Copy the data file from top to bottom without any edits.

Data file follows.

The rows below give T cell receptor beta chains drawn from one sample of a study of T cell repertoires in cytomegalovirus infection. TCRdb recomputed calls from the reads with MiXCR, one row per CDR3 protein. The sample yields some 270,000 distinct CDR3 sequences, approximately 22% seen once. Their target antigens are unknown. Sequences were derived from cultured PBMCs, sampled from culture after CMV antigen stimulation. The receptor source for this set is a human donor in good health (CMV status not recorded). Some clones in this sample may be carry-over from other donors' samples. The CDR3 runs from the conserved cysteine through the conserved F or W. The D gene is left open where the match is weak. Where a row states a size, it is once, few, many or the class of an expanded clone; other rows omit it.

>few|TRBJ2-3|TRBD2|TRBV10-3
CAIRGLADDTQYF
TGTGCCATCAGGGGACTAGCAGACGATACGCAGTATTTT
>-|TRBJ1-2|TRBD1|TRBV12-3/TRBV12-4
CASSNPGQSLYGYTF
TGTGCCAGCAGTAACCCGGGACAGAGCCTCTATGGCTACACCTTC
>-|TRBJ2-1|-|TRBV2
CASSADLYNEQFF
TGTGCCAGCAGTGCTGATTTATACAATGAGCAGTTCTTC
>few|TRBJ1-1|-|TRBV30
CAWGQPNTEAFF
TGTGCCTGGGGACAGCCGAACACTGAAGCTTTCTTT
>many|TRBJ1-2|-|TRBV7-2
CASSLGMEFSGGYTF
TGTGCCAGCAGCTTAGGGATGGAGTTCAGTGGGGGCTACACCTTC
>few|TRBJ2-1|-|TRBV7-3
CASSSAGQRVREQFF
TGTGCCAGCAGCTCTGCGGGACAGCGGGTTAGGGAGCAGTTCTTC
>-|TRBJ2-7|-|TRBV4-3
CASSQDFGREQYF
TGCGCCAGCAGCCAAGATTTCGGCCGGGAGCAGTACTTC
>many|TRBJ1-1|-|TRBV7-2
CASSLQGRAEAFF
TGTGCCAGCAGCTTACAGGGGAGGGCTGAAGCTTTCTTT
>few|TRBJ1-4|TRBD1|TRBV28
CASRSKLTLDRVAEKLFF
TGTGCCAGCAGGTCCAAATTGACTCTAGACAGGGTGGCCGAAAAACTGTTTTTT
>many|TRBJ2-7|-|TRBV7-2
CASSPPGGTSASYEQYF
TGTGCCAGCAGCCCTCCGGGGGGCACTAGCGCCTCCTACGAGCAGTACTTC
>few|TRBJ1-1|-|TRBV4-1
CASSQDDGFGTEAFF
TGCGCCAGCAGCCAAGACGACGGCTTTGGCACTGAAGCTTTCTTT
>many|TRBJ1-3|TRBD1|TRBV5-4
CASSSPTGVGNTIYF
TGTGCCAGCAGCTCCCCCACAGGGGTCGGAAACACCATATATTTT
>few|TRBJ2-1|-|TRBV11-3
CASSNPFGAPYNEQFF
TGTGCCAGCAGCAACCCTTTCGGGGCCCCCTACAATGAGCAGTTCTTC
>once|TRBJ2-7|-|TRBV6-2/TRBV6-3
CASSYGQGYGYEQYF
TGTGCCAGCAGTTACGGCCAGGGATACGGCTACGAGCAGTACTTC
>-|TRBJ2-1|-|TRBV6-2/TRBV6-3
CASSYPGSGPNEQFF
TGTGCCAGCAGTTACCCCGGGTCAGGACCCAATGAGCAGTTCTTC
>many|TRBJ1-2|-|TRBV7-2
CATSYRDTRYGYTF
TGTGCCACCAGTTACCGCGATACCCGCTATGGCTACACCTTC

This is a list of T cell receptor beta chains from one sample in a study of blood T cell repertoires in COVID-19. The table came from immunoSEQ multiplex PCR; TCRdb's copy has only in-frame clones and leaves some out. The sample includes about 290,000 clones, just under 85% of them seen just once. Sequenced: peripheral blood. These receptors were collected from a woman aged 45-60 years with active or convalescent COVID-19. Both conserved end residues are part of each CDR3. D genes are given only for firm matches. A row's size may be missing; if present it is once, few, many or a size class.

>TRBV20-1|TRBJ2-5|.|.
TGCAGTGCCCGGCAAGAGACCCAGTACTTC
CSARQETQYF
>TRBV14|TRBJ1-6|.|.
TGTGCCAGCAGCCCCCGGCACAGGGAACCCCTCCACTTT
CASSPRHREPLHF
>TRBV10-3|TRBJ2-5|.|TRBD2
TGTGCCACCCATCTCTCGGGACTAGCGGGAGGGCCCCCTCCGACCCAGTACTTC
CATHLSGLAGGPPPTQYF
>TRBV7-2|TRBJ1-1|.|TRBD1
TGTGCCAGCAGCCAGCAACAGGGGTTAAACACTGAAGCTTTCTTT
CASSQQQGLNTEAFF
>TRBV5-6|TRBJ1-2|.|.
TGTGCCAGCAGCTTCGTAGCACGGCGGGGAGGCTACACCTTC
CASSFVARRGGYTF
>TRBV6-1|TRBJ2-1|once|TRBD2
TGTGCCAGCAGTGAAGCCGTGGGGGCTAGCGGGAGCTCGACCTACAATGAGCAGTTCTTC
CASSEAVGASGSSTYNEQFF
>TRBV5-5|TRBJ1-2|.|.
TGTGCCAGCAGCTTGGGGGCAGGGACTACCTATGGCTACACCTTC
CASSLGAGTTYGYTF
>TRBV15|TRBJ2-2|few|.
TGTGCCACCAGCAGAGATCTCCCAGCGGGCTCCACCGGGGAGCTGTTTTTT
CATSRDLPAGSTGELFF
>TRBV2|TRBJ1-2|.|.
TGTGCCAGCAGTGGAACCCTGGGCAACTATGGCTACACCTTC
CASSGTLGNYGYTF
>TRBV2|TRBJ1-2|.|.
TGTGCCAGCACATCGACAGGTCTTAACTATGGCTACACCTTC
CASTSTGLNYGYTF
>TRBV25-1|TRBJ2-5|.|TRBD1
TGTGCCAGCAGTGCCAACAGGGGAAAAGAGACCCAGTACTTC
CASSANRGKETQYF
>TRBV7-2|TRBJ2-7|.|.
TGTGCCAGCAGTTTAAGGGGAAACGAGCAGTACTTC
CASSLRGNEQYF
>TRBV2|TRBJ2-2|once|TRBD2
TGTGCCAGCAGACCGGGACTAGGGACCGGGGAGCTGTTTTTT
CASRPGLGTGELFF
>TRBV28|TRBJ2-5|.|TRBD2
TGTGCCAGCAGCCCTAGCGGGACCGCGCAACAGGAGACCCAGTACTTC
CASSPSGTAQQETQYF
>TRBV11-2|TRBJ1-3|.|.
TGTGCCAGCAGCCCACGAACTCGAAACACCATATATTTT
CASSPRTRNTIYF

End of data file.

The rows below give T cell receptor beta chains drawn from one sample of a study of T cell repertoires in cytomegalovirus infection. TCRdb recomputed calls from the reads with MiXCR, one row per CDR3 protein. The sample yields some 270,000 distinct CDR3 sequences, approximately 22% seen once. Their target antigens are unknown. Sequences were derived from cultured PBMCs, sampled from culture after CMV antigen stimulation. The receptor source for this set is a human donor in good health (CMV status not recorded). Some clones in this sample may be carry-over from other donors' samples. The CDR3 runs from the conserved cysteine through the conserved F or W. The D gene is left open where the match is weak. Where a row states a size, it is once, few, many or the class of an expanded clone; other rows omit it.

>few|TRBJ2-3|TRBD2|TRBV10-3
CAIRGLADDTQYF
TGTGCCATCAGGGGACTAGCAGACGATACGCAGTATTTT
>-|TRBJ1-2|TRBD1|TRBV12-3/TRBV12-4
CASSNPGQSLYGYTF
TGTGCCAGCAGTAACCCGGGACAGAGCCTCTATGGCTACACCTTC
>-|TRBJ2-1|-|TRBV2
CASSADLYNEQFF
TGTGCCAGCAGTGCTGATTTATACAATGAGCAGTTCTTC
>few|TRBJ1-1|-|TRBV30
CAWGQPNTEAFF
TGTGCCTGGGGACAGCCGAACACTGAAGCTTTCTTT
>many|TRBJ1-2|-|TRBV7-2
CASSLGMEFSGGYTF
TGTGCCAGCAGCTTAGGGATGGAGTTCAGTGGGGGCTACACCTTC
>few|TRBJ2-1|-|TRBV7-3
CASSSAGQRVREQFF
TGTGCCAGCAGCTCTGCGGGACAGCGGGTTAGGGAGCAGTTCTTC
>-|TRBJ2-7|-|TRBV4-3
CASSQDFGREQYF
TGCGCCAGCAGCCAAGATTTCGGCCGGGAGCAGTACTTC
>many|TRBJ1-1|-|TRBV7-2
CASSLQGRAEAFF
TGTGCCAGCAGCTTACAGGGGAGGGCTGAAGCTTTCTTT
>few|TRBJ1-4|TRBD1|TRBV28
CASRSKLTLDRVAEKLFF
TGTGCCAGCAGGTCCAAATTGACTCTAGACAGGGTGGCCGAAAAACTGTTTTTT
>many|TRBJ2-7|-|TRBV7-2
CASSPPGGTSASYEQYF
TGTGCCAGCAGCCCTCCGGGGGGCACTAGCGCCTCCTACGAGCAGTACTTC
>few|TRBJ1-1|-|TRBV4-1
CASSQDDGFGTEAFF
TGCGCCAGCAGCCAAGACGACGGCTTTGGCACTGAAGCTTTCTTT
>many|TRBJ1-3|TRBD1|TRBV5-4
CASSSPTGVGNTIYF
TGTGCCAGCAGCTCCCCCACAGGGGTCGGAAACACCATATATTTT
>few|TRBJ2-1|-|TRBV11-3
CASSNPFGAPYNEQFF
TGTGCCAGCAGCAACCCTTTCGGGGCCCCCTACAATGAGCAGTTCTTC
>once|TRBJ2-7|-|TRBV6-2/TRBV6-3
CASSYGQGYGYEQYF
TGTGCCAGCAGTTACGGCCAGGGATACGGCTACGAGCAGTACTTC
>-|TRBJ2-1|-|TRBV6-2/TRBV6-3
CASSYPGSGPNEQFF
TGTGCCAGCAGTTACCCCGGGTCAGGACCCAATGAGCAGTTCTTC
>many|TRBJ1-2|-|TRBV7-2
CATSYRDTRYGYTF
TGTGCCACCAGTTACCGCGATACCCGCTATGGCTACACCTTC

This is a list of T cell receptor beta chains from one sample in a study of blood T cell repertoires in COVID-19. The table came from immunoSEQ multiplex PCR; TCRdb's copy has only in-frame clones and leaves some out. The sample includes about 290,000 clones, just under 85% of them seen just once. Sequenced: peripheral blood. These receptors were collected from a woman aged 45-60 years with active or convalescent COVID-19. Both conserved end residues are part of each CDR3. D genes are given only for firm matches. A row's size may be missing; if present it is once, few, many or a size class.

>TRBV20-1|TRBJ2-5|.|.
TGCAGTGCCCGGCAAGAGACCCAGTACTTC
CSARQETQYF
>TRBV14|TRBJ1-6|.|.
TGTGCCAGCAGCCCCCGGCACAGGGAACCCCTCCACTTT
CASSPRHREPLHF
>TRBV10-3|TRBJ2-5|.|TRBD2
TGTGCCACCCATCTCTCGGGACTAGCGGGAGGGCCCCCTCCGACCCAGTACTTC
CATHLSGLAGGPPPTQYF
>TRBV7-2|TRBJ1-1|.|TRBD1
TGTGCCAGCAGCCAGCAACAGGGGTTAAACACTGAAGCTTTCTTT
CASSQQQGLNTEAFF
>TRBV5-6|TRBJ1-2|.|.
TGTGCCAGCAGCTTCGTAGCACGGCGGGGAGGCTACACCTTC
CASSFVARRGGYTF
>TRBV6-1|TRBJ2-1|once|TRBD2
TGTGCCAGCAGTGAAGCCGTGGGGGCTAGCGGGAGCTCGACCTACAATGAGCAGTTCTTC
CASSEAVGASGSSTYNEQFF
>TRBV5-5|TRBJ1-2|.|.
TGTGCCAGCAGCTTGGGGGCAGGGACTACCTATGGCTACACCTTC
CASSLGAGTTYGYTF
>TRBV15|TRBJ2-2|few|.
TGTGCCACCAGCAGAGATCTCCCAGCGGGCTCCACCGGGGAGCTGTTTTTT
CATSRDLPAGSTGELFF
>TRBV2|TRBJ1-2|.|.
TGTGCCAGCAGTGGAACCCTGGGCAACTATGGCTACACCTTC
CASSGTLGNYGYTF
>TRBV2|TRBJ1-2|.|.
TGTGCCAGCACATCGACAGGTCTTAACTATGGCTACACCTTC
CASTSTGLNYGYTF
>TRBV25-1|TRBJ2-5|.|TRBD1
TGTGCCAGCAGTGCCAACAGGGGAAAAGAGACCCAGTACTTC
CASSANRGKETQYF
>TRBV7-2|TRBJ2-7|.|.
TGTGCCAGCAGTTTAAGGGGAAACGAGCAGTACTTC
CASSLRGNEQYF
>TRBV2|TRBJ2-2|once|TRBD2
TGTGCCAGCAGACCGGGACTAGGGACCGGGGAGCTGTTTTTT
CASRPGLGTGELFF
>TRBV28|TRBJ2-5|.|TRBD2
TGTGCCAGCAGCCCTAGCGGGACCGCGCAACAGGAGACCCAGTACTTC
CASSPSGTAQQETQYF
>TRBV11-2|TRBJ1-3|.|.
TGTGCCAGCAGCCCACGAACTCGAAACACCATATATTTT
CASSPRTRNTIYF